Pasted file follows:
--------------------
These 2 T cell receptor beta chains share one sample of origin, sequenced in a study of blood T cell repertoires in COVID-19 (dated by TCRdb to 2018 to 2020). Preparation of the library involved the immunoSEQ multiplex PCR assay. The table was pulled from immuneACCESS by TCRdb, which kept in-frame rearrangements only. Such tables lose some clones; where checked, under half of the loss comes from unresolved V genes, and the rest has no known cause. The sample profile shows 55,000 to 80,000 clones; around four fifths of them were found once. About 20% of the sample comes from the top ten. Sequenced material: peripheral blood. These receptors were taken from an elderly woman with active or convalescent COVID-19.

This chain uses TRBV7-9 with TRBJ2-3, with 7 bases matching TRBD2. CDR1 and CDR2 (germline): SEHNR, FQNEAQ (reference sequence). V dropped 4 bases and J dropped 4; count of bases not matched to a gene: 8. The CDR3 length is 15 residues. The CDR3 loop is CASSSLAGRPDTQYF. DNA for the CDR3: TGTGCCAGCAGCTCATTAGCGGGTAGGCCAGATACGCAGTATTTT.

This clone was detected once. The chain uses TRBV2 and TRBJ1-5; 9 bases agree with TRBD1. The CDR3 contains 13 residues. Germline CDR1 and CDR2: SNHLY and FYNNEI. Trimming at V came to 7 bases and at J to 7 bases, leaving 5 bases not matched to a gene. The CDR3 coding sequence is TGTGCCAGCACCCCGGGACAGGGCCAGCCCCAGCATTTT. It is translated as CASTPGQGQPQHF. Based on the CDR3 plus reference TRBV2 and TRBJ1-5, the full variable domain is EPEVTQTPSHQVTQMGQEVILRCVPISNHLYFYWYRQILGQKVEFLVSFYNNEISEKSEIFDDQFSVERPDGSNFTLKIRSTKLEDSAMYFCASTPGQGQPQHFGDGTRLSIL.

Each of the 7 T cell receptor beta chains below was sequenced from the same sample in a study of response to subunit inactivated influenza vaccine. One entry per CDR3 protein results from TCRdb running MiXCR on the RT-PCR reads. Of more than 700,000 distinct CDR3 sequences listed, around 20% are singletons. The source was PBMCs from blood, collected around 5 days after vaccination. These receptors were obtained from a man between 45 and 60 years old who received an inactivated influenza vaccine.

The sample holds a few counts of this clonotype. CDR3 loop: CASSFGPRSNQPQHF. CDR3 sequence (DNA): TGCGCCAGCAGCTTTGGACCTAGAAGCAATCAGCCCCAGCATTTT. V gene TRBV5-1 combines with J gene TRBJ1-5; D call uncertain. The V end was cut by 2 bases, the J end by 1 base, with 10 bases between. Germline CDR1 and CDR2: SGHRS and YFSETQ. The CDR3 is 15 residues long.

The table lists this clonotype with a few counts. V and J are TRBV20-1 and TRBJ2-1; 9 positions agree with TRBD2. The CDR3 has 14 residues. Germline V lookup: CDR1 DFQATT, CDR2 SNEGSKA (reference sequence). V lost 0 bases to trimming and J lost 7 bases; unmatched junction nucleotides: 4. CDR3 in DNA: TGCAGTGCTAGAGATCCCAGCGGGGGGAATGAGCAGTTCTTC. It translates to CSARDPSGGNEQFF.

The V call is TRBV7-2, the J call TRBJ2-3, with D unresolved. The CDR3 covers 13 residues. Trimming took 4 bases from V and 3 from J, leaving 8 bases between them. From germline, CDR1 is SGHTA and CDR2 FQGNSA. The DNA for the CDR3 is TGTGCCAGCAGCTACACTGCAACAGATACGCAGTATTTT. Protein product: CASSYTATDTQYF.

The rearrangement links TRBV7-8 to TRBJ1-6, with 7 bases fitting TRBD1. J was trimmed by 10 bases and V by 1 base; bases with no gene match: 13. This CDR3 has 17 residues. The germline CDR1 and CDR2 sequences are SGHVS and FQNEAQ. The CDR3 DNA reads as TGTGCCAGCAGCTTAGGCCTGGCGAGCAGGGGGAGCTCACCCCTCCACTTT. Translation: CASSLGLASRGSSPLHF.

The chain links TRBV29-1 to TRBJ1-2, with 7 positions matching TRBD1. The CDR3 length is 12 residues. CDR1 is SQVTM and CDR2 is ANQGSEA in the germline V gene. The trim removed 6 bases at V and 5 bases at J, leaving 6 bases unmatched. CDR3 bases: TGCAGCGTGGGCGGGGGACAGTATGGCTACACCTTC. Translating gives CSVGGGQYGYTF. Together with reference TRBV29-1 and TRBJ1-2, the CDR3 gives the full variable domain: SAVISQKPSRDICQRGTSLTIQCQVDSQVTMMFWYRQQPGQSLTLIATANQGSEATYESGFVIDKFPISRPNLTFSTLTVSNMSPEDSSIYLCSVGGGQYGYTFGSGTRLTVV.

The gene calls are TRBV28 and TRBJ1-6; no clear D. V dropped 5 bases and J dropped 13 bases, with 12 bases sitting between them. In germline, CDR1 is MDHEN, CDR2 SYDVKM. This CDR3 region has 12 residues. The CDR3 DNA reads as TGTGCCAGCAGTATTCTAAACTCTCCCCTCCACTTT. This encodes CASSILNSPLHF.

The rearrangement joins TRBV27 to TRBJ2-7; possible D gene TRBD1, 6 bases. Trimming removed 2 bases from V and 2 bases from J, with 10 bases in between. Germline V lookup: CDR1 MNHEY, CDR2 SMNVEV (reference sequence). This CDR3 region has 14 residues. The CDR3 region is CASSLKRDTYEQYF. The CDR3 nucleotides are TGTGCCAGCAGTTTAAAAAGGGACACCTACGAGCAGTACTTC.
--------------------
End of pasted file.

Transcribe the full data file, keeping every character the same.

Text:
These 2 T cell receptor beta chains share one sample of origin, sequenced in a study of blood T cell repertoires in COVID-19 (dated by TCRdb to 2018 to 2020). Preparation of the library involved the immunoSEQ multiplex PCR assay. The table was pulled from immuneACCESS by TCRdb, which kept in-frame rearrangements only. Such tables lose some clones; where checked, under half of the loss comes from unresolved V genes, and the rest has no known cause. The sample profile shows 55,000 to 80,000 clones; around four fifths of them were found once. About 20% of the sample comes from the top ten. Sequenced material: peripheral blood. These receptors were taken from an elderly woman with active or convalescent COVID-19.

This chain uses TRBV7-9 with TRBJ2-3, with 7 bases matching TRBD2. CDR1 and CDR2 (germline): SEHNR, FQNEAQ (reference sequence). V dropped 4 bases and J dropped 4; count of bases not matched to a gene: 8. The CDR3 length is 15 residues. The CDR3 loop is CASSSLAGRPDTQYF. DNA for the CDR3: TGTGCCAGCAGCTCATTAGCGGGTAGGCCAGATACGCAGTATTTT.

This clone was detected once. The chain uses TRBV2 and TRBJ1-5; 9 bases agree with TRBD1. The CDR3 contains 13 residues. Germline CDR1 and CDR2: SNHLY and FYNNEI. Trimming at V came to 7 bases and at J to 7 bases, leaving 5 bases not matched to a gene. The CDR3 coding sequence is TGTGCCAGCACCCCGGGACAGGGCCAGCCCCAGCATTTT. It is translated as CASTPGQGQPQHF. Based on the CDR3 plus reference TRBV2 and TRBJ1-5, the full variable domain is EPEVTQTPSHQVTQMGQEVILRCVPISNHLYFYWYRQILGQKVEFLVSFYNNEISEKSEIFDDQFSVERPDGSNFTLKIRSTKLEDSAMYFCASTPGQGQPQHFGDGTRLSIL.

Each of the 7 T cell receptor beta chains below was sequenced from the same sample in a study of response to subunit inactivated influenza vaccine. One entry per CDR3 protein results from TCRdb running MiXCR on the RT-PCR reads. Of more than 700,000 distinct CDR3 sequences listed, around 20% are singletons. The source was PBMCs from blood, collected around 5 days after vaccination. These receptors were obtained from a man between 45 and 60 years old who received an inactivated influenza vaccine.

The sample holds a few counts of this clonotype. CDR3 loop: CASSFGPRSNQPQHF. CDR3 sequence (DNA): TGCGCCAGCAGCTTTGGACCTAGAAGCAATCAGCCCCAGCATTTT. V gene TRBV5-1 combines with J gene TRBJ1-5; D call uncertain. The V end was cut by 2 bases, the J end by 1 base, with 10 bases between. Germline CDR1 and CDR2: SGHRS and YFSETQ. The CDR3 is 15 residues long.

The table lists this clonotype with a few counts. V and J are TRBV20-1 and TRBJ2-1; 9 positions agree with TRBD2. The CDR3 has 14 residues. Germline V lookup: CDR1 DFQATT, CDR2 SNEGSKA (reference sequence). V lost 0 bases to trimming and J lost 7 bases; unmatched junction nucleotides: 4. CDR3 in DNA: TGCAGTGCTAGAGATCCCAGCGGGGGGAATGAGCAGTTCTTC. It translates to CSARDPSGGNEQFF.

The V call is TRBV7-2, the J call TRBJ2-3, with D unresolved. The CDR3 covers 13 residues. Trimming took 4 bases from V and 3 from J, leaving 8 bases between them. From germline, CDR1 is SGHTA and CDR2 FQGNSA. The DNA for the CDR3 is TGTGCCAGCAGCTACACTGCAACAGATACGCAGTATTTT. Protein product: CASSYTATDTQYF.

The rearrangement links TRBV7-8 to TRBJ1-6, with 7 bases fitting TRBD1. J was trimmed by 10 bases and V by 1 base; bases with no gene match: 13. This CDR3 has 17 residues. The germline CDR1 and CDR2 sequences are SGHVS and FQNEAQ. The CDR3 DNA reads as TGTGCCAGCAGCTTAGGCCTGGCGAGCAGGGGGAGCTCACCCCTCCACTTT. Translation: CASSLGLASRGSSPLHF.

The chain links TRBV29-1 to TRBJ1-2, with 7 positions matching TRBD1. The CDR3 length is 12 residues. CDR1 is SQVTM and CDR2 is ANQGSEA in the germline V gene. The trim removed 6 bases at V and 5 bases at J, leaving 6 bases unmatched. CDR3 bases: TGCAGCGTGGGCGGGGGACAGTATGGCTACACCTTC. Translating gives CSVGGGQYGYTF. Together with reference TRBV29-1 and TRBJ1-2, the CDR3 gives the full variable domain: SAVISQKPSRDICQRGTSLTIQCQVDSQVTMMFWYRQQPGQSLTLIATANQGSEATYESGFVIDKFPISRPNLTFSTLTVSNMSPEDSSIYLCSVGGGQYGYTFGSGTRLTVV.

The gene calls are TRBV28 and TRBJ1-6; no clear D. V dropped 5 bases and J dropped 13 bases, with 12 bases sitting between them. In germline, CDR1 is MDHEN, CDR2 SYDVKM. This CDR3 region has 12 residues. The CDR3 DNA reads as TGTGCCAGCAGTATTCTAAACTCTCCCCTCCACTTT. This encodes CASSILNSPLHF.

The rearrangement joins TRBV27 to TRBJ2-7; possible D gene TRBD1, 6 bases. Trimming removed 2 bases from V and 2 bases from J, with 10 bases in between. Germline V lookup: CDR1 MNHEY, CDR2 SMNVEV (reference sequence). This CDR3 region has 14 residues. The CDR3 region is CASSLKRDTYEQYF. The CDR3 nucleotides are TGTGCCAGCAGTTTAAAAAGGGACACCTACGAGCAGTACTTC.